Neighbors taking care of neighbors
How is NCCC working to resolve rural disparities? Despite its size and location, or more likely because of them, NCCC ranks 6th in the nation for innovation and entrepreneurship. This level of close-knit, collaborative action stems from researchers who are not just in the community but truly of the community. The challenges they work to resolve every day are for the cancer patients and families they call neighbors. Their efforts include:
NCCC was chosen as a site and awarded a large grant from the NCI called “Creating Access to Targeted Cancer Therapy for Underserved Populations (CATCH-UP).” The grant is aimed at increasing clinical trial awareness and participation for rural patients who make up almost half of the area served by NCCC. Through CATCH-UP, clinical research teams are opening 15 clinical trials across 10 disease types that wouldn’t otherwise be available to patients without driving to a big city.
NCCC’s Community Outreach and Engagement team reaches Vermont and New Hampshire residents through programs that help patients quit using tobacco, educate them about the importance of cancer screenings, improve awareness of cancer research and clinical trials and more. They also actively engage input from cancer survivors, caregivers and community members into NCCC’s cancer research projects.
Nurse Navigators partner with patients to make connections to needed resources and services and overcome barriers that may prevent patients from completing care. Connections may include transportation options, social workers, volunteers, financial resources, lodging coordination and more. Importantly, they also guide patients through their cancer journey, explaining what to expect, educating and answering questions as they come up.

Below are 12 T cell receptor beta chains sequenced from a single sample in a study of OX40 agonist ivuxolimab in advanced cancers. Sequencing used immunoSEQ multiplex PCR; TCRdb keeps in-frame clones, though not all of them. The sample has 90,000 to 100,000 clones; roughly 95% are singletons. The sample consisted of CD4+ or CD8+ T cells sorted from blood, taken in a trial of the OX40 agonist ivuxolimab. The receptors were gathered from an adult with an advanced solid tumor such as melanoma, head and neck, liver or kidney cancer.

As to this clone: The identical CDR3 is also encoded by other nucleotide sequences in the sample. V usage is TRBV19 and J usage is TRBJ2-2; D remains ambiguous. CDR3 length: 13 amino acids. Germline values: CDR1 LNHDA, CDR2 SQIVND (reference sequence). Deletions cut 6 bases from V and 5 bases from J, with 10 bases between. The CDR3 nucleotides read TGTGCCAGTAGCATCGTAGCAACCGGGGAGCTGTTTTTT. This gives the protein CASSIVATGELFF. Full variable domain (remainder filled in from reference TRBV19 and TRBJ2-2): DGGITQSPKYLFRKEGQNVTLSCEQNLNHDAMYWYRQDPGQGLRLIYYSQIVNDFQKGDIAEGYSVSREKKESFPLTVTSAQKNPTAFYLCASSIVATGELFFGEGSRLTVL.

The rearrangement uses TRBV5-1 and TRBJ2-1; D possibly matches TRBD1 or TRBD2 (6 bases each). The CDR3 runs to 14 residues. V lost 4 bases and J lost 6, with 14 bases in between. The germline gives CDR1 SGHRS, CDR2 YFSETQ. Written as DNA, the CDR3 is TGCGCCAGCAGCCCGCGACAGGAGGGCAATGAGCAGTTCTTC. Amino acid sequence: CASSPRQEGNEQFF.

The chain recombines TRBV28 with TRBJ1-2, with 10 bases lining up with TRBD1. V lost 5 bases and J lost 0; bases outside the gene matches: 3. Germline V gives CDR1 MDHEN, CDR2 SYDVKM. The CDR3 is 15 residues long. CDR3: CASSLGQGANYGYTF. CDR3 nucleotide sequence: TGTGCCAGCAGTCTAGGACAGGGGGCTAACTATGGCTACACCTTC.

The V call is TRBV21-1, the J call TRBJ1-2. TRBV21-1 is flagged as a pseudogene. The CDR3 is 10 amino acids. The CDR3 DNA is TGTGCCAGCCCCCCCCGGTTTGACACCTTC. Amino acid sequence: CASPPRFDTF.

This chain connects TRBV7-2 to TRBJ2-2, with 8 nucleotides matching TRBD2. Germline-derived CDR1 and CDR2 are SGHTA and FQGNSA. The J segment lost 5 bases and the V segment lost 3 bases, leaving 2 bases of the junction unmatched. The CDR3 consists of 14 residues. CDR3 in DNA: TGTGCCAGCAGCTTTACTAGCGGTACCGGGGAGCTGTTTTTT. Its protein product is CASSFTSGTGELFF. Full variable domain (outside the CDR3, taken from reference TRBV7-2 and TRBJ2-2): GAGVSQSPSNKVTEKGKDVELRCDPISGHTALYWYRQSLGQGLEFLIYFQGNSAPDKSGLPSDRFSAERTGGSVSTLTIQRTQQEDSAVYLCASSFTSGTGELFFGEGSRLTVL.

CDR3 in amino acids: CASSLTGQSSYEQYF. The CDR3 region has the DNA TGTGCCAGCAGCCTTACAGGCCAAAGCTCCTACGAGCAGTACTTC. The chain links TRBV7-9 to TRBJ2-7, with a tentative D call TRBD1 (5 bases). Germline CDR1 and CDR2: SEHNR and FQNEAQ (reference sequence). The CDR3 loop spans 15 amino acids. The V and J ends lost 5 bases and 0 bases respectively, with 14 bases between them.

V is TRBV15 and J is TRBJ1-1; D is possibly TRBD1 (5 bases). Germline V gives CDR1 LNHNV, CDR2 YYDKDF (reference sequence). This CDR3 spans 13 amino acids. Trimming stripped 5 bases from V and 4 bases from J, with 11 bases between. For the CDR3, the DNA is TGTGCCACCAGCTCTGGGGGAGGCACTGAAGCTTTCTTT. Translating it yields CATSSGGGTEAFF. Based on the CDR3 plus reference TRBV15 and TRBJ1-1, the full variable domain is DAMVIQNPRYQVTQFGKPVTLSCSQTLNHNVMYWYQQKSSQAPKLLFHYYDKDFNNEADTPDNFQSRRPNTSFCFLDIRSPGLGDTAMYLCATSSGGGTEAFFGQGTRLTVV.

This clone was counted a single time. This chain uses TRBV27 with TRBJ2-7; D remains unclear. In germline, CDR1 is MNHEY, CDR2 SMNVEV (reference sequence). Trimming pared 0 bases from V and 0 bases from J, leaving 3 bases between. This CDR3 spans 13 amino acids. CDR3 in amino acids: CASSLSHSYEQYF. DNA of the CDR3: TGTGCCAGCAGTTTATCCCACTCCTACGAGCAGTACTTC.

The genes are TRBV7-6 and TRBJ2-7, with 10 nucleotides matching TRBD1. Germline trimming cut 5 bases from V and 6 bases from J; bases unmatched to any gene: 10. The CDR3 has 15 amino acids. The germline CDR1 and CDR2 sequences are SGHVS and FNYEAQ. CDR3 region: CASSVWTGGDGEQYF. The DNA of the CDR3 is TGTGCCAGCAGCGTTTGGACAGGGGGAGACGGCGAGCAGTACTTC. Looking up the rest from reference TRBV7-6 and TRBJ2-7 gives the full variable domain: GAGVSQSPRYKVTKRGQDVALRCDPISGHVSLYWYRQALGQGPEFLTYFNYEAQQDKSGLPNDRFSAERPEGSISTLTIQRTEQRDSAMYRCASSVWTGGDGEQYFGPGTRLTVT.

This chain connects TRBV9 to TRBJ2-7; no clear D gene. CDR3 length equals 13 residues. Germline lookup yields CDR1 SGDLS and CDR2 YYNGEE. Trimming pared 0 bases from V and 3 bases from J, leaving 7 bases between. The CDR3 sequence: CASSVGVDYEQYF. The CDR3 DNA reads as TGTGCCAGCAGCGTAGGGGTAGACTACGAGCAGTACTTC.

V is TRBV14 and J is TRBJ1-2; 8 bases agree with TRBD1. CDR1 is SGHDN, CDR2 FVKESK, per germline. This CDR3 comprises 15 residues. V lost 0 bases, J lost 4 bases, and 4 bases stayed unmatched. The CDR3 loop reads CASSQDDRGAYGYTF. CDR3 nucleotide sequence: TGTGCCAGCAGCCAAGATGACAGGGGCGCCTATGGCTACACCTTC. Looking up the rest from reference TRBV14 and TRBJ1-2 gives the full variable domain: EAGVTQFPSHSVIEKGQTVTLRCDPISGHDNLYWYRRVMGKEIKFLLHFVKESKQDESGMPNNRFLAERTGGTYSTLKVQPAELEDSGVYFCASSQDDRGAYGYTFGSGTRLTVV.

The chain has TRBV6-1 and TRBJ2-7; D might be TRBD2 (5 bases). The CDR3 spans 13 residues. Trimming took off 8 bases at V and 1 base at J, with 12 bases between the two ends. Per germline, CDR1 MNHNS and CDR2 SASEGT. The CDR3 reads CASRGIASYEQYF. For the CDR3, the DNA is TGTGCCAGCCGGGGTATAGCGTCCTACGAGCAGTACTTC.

Telehealth has worked so well during the COVID-19 pandemic that it will remain a permanent fixture in the cancer care landscape. “As we emerge from the pandemic, telehealth is really useful to keep us in touch with our rural patients,” says Wong. “Why not also use telehealth to connect physician networks and really partner with our colleagues across health systems and across the urban rural divide to better coordinate patient care?”
Funds raised by NCCC’s own dedicated community are also going right back into the community to reduce disparities, through Prouty Pilot Project grants. For example, Principal Investigators Inas Khayal, PhD, and Amber E. Barnato, MD, MPH, MS, are using Prouty funds to develop images of our health care system that can be used to identify health disparities in end-of-life cancer care. “A method that visualizes health disparities along the care continuum and supports decision making to reduce these disparities can ensure that all patients receive the highest quality cancer care,” says Khayal.
Wong herself shares NCI-funded grants with colleagues to study surgical oncology disparities. “We’re gathering data on Medicare patterns across the country and electronic patient-reported outcomes to learn about variations in rural cancer surgery. If we can identify similarities and differences, then we can really drill down into what we’re doing locally. It feels like slow-going, but we need to do this background work,” says Wong.
Rurality is somewhat new to the study of health care disparities. “It’s time to move on from the acknowledgment phase to the action phase,” says Wong—actions such as the Mobile Lung Cancer Screening Unit, a team of NCCC investigators working on how to help address northern New England’s transportation challenges. “With health systems and policymakers alike focusing on rural disparities, collectively we can move the needle toward more equitable cancer care for all Americans,” says Wong.